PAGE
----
The performances took a pretty big step down for this movie.  Sylvester Stallone actually did a good job, though.  Strangely, in order to show that his character was brain damaged, he went back to acting like he did in the first two movies.  One can only assume that he was touched by Jesus for the third movie, and then had that reversed when he was touched by a gigantic Russian in the fourth.  Talia Shire didn’t really make that big of an impact on me in this movie, and Burt Young went back to being an asshole.  The two newest additions hurt the movie the most.  First, Sage Stallone as Rocky’s son.  He just annoyed the piss out of me for the whole movie, and was never really able to convey any sort of emotion for the parts where he was supposed to.  He was just a twerpy little whiny shit that tried to turn into a bad boy when daddy was ignoring him.  Tommy Morrison was the worst decision Stallone made in these movies.  At some point (probably around Rocky III), Stallone decided that the ability to act was secondary to their ability to look like they were boxing.  And Morrison was required to do a lot of acting in this movie, like freaking out and being conflicted about having some loyalty to Rocky for his training, but also resenting being in his shadow the whole time.  Instead of being a conflicted character that we might actually care about, he just comes off as a giant douchebag and the rest of the movie is just wasting our time until someone kicked his ass.  And the fact that he sometimes talked like he had no idea what he was saying never really helps either.  I guess the boxing background does make him able to look pretty good in the fights, but if you want to recapture the glory of the first Rocky you need to realize that the audience has the ability to watch boxing whenever they want.  Movies should have actors in them.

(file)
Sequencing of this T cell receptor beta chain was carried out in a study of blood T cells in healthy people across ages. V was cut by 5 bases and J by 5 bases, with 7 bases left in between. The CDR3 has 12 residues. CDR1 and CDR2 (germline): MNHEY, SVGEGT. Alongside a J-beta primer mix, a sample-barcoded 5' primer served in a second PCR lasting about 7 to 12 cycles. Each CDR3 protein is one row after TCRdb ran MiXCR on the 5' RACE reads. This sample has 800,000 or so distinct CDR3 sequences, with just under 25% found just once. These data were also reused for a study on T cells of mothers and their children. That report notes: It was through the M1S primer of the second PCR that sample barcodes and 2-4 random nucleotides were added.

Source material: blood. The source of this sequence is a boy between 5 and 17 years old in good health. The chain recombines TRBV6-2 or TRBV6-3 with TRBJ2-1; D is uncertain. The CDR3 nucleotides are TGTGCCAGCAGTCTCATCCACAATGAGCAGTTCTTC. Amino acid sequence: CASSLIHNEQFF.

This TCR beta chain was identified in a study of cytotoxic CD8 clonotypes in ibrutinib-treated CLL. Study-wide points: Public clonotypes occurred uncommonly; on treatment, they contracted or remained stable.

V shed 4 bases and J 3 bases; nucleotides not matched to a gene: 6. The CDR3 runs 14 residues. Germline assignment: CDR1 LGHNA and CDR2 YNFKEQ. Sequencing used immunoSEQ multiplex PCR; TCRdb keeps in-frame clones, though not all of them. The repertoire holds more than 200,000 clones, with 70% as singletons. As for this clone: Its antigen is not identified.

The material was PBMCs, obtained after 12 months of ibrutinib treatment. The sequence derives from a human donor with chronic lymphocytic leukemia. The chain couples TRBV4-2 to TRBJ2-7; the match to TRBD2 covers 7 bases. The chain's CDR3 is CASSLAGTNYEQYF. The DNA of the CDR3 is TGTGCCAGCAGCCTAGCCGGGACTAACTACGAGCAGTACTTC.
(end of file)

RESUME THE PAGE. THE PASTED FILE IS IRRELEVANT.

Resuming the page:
Rocky V makes itself the worst movie in the Rocky franchise by following the same formula that every other Rocky has followed thus far, but not being nearly as satisfying as its predecessors.  It’s the obvious place for the character to go, and the obvious story to go along with it.  Stallone puts on a pretty good performance for the movie, but his son Sage and the new addition of Morrison drag it down too much to come back from.  This is probably the only Rocky movie that I would say is a complete waste of your time to watch.  Will Rocky Balboa be able to make a satisfying comeback in the final movie, or is it too far gone?  We’ll find out tomorrow.  For today, Rocky V gets “This ain’t no pie eating contest” out of “The man fought wars in the ring!”

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2 responses to “Rocky V (1990)

  1. Stallone himself has been quoted as saying that he rates Rocky 5 at a 0/10.
    I dont agree,I think Rocky Balboa is the worst,apart from the speech he makes, the rest of that movie is terrible,even Adrian refused to appear in it.

    • From what I read, Adrian didn’t refuse to appear in it. They just both felt that it would be more of an emotional impact if she was dead. IF what I read was correct. And I liked Rocky Balboa. I just wasn’t that big of a fan of Rocky V. Not the worst thing ever, but the worst Rocky movie for me.